Scaling in this manner often coincides with the other scaling dimensions already mentioned. Having an organization level Kanban system can act as a vehicle for spreading the benefits of Kanban to the various departments.
When it comes to scaling Kanban, there are multiple dimensions to consider. We have described a few of these here. We can unleash the true power of Kanban by scaling along these dimensions. Often one of these dimensions leads to the need to work along a different one. We recommend that the organization pick the one that seems easiest to make progress with and observe some success before embarking down a different dimension. Kanban is a strategy that is applicable across multiple types of teams and levels of an organization. Do not be afraid to play outside the lines.
An example of scaling is the Ultimate Software Scaling Kanban case study. This excerpt describes how the organization combined some of the scaling approaches described here –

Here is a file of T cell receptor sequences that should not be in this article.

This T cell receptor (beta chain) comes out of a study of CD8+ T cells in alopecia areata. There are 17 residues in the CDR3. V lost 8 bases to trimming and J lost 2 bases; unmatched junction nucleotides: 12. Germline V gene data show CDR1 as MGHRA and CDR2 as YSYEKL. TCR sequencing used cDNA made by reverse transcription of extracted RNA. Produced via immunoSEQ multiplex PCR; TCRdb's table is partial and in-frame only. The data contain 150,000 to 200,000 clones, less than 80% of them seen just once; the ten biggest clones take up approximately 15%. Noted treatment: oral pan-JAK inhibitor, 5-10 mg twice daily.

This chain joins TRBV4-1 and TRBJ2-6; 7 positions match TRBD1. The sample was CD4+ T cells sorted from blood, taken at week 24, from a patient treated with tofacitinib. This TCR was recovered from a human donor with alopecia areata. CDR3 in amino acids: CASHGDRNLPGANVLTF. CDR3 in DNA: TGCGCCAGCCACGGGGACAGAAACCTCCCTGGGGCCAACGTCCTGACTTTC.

‘Adopting Agile techniques has provided the benefits of increased productivity and predictability. For an overall perspective though, Ultimate Software is in a waterfall sandwich. The Agile development organization sits in the middle of traditional sales and support organizations and traditional deployment and activation organizations. As a part of the next evolution of Agile and flow based thinking at Ultimate Software, we are expanding out to organizations that flank development. Ultimate’s culture that encourages managers and employees to experiment and make the right decisions for Ultimate, has aided greatly in spreading the principles outside of core development. Departments within Ultimate Software have started pulling the services of the Agile coaches within development to help them with the same principles.